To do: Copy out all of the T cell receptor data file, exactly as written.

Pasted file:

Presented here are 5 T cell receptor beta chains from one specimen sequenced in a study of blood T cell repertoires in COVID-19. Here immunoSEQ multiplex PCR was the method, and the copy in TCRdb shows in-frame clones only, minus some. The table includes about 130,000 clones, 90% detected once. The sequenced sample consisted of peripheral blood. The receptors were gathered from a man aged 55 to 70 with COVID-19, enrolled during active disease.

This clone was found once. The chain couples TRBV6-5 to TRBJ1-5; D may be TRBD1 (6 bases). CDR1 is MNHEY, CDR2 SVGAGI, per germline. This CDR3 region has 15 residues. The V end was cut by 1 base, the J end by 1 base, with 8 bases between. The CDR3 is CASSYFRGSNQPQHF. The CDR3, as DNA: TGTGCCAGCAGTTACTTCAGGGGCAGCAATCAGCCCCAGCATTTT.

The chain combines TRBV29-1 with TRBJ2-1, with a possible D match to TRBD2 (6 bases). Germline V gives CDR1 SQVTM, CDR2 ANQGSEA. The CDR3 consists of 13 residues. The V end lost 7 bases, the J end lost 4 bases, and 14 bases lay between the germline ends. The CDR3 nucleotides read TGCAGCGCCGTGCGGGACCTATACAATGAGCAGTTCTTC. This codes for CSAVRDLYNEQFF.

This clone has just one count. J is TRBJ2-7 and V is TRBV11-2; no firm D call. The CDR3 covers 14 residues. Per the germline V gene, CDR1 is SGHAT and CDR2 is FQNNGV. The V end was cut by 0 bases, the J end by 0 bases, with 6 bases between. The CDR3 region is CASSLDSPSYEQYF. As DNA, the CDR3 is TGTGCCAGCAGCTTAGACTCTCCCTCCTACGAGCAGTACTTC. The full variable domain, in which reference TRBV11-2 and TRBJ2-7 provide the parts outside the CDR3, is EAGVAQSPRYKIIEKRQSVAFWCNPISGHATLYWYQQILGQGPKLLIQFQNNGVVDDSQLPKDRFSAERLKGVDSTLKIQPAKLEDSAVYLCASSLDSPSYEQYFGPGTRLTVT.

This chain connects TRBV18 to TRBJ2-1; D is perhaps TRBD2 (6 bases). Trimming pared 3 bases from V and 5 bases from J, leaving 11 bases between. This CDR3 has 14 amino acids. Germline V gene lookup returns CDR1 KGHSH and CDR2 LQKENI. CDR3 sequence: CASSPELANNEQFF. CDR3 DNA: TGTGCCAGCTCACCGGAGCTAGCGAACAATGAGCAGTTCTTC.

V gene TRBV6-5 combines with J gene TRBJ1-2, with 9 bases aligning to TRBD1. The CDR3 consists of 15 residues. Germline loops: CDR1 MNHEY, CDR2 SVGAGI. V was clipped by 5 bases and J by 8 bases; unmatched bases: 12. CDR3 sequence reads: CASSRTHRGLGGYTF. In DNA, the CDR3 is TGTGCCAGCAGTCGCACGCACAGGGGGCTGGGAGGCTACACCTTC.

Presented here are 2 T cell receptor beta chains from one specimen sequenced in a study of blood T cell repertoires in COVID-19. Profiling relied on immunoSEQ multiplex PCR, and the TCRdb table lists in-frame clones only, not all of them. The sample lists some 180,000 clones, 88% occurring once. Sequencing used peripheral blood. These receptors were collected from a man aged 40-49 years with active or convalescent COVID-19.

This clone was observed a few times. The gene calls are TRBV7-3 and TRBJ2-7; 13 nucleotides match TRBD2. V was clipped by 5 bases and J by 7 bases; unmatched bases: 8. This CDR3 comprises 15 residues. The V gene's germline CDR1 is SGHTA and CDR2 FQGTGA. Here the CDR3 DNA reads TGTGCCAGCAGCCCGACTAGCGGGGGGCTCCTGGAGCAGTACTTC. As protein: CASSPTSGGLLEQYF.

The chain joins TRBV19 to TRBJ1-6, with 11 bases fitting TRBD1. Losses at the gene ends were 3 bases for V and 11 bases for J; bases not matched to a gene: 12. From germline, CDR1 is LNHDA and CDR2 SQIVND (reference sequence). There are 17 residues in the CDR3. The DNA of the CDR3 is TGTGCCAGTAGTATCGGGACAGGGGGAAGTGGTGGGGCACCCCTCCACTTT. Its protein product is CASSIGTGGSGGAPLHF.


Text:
Presented here are 5 T cell receptor beta chains from one specimen sequenced in a study of blood T cell repertoires in COVID-19. Here immunoSEQ multiplex PCR was the method, and the copy in TCRdb shows in-frame clones only, minus some. The table includes about 130,000 clones, 90% detected once. The sequenced sample consisted of peripheral blood. The receptors were gathered from a man aged 55 to 70 with COVID-19, enrolled during active disease.

This clone was found once. The chain couples TRBV6-5 to TRBJ1-5; D may be TRBD1 (6 bases). CDR1 is MNHEY, CDR2 SVGAGI, per germline. This CDR3 region has 15 residues. The V end was cut by 1 base, the J end by 1 base, with 8 bases between. The CDR3 is CASSYFRGSNQPQHF. The CDR3, as DNA: TGTGCCAGCAGTTACTTCAGGGGCAGCAATCAGCCCCAGCATTTT.

The chain combines TRBV29-1 with TRBJ2-1, with a possible D match to TRBD2 (6 bases). Germline V gives CDR1 SQVTM, CDR2 ANQGSEA. The CDR3 consists of 13 residues. The V end lost 7 bases, the J end lost 4 bases, and 14 bases lay between the germline ends. The CDR3 nucleotides read TGCAGCGCCGTGCGGGACCTATACAATGAGCAGTTCTTC. This codes for CSAVRDLYNEQFF.

This clone has just one count. J is TRBJ2-7 and V is TRBV11-2; no firm D call. The CDR3 covers 14 residues. Per the germline V gene, CDR1 is SGHAT and CDR2 is FQNNGV. The V end was cut by 0 bases, the J end by 0 bases, with 6 bases between. The CDR3 region is CASSLDSPSYEQYF. As DNA, the CDR3 is TGTGCCAGCAGCTTAGACTCTCCCTCCTACGAGCAGTACTTC. The full variable domain, in which reference TRBV11-2 and TRBJ2-7 provide the parts outside the CDR3, is EAGVAQSPRYKIIEKRQSVAFWCNPISGHATLYWYQQILGQGPKLLIQFQNNGVVDDSQLPKDRFSAERLKGVDSTLKIQPAKLEDSAVYLCASSLDSPSYEQYFGPGTRLTVT.

This chain connects TRBV18 to TRBJ2-1; D is perhaps TRBD2 (6 bases). Trimming pared 3 bases from V and 5 bases from J, leaving 11 bases between. This CDR3 has 14 amino acids. Germline V gene lookup returns CDR1 KGHSH and CDR2 LQKENI. CDR3 sequence: CASSPELANNEQFF. CDR3 DNA: TGTGCCAGCTCACCGGAGCTAGCGAACAATGAGCAGTTCTTC.

V gene TRBV6-5 combines with J gene TRBJ1-2, with 9 bases aligning to TRBD1. The CDR3 consists of 15 residues. Germline loops: CDR1 MNHEY, CDR2 SVGAGI. V was clipped by 5 bases and J by 8 bases; unmatched bases: 12. CDR3 sequence reads: CASSRTHRGLGGYTF. In DNA, the CDR3 is TGTGCCAGCAGTCGCACGCACAGGGGGCTGGGAGGCTACACCTTC.

Presented here are 2 T cell receptor beta chains from one specimen sequenced in a study of blood T cell repertoires in COVID-19. Profiling relied on immunoSEQ multiplex PCR, and the TCRdb table lists in-frame clones only, not all of them. The sample lists some 180,000 clones, 88% occurring once. Sequencing used peripheral blood. These receptors were collected from a man aged 40-49 years with active or convalescent COVID-19.

This clone was observed a few times. The gene calls are TRBV7-3 and TRBJ2-7; 13 nucleotides match TRBD2. V was clipped by 5 bases and J by 7 bases; unmatched bases: 8. This CDR3 comprises 15 residues. The V gene's germline CDR1 is SGHTA and CDR2 FQGTGA. Here the CDR3 DNA reads TGTGCCAGCAGCCCGACTAGCGGGGGGCTCCTGGAGCAGTACTTC. As protein: CASSPTSGGLLEQYF.

The chain joins TRBV19 to TRBJ1-6, with 11 bases fitting TRBD1. Losses at the gene ends were 3 bases for V and 11 bases for J; bases not matched to a gene: 12. From germline, CDR1 is LNHDA and CDR2 SQIVND (reference sequence). There are 17 residues in the CDR3. The DNA of the CDR3 is TGTGCCAGTAGTATCGGGACAGGGGGAAGTGGTGGGGCACCCCTCCACTTT. Its protein product is CASSIGTGGSGGAPLHF.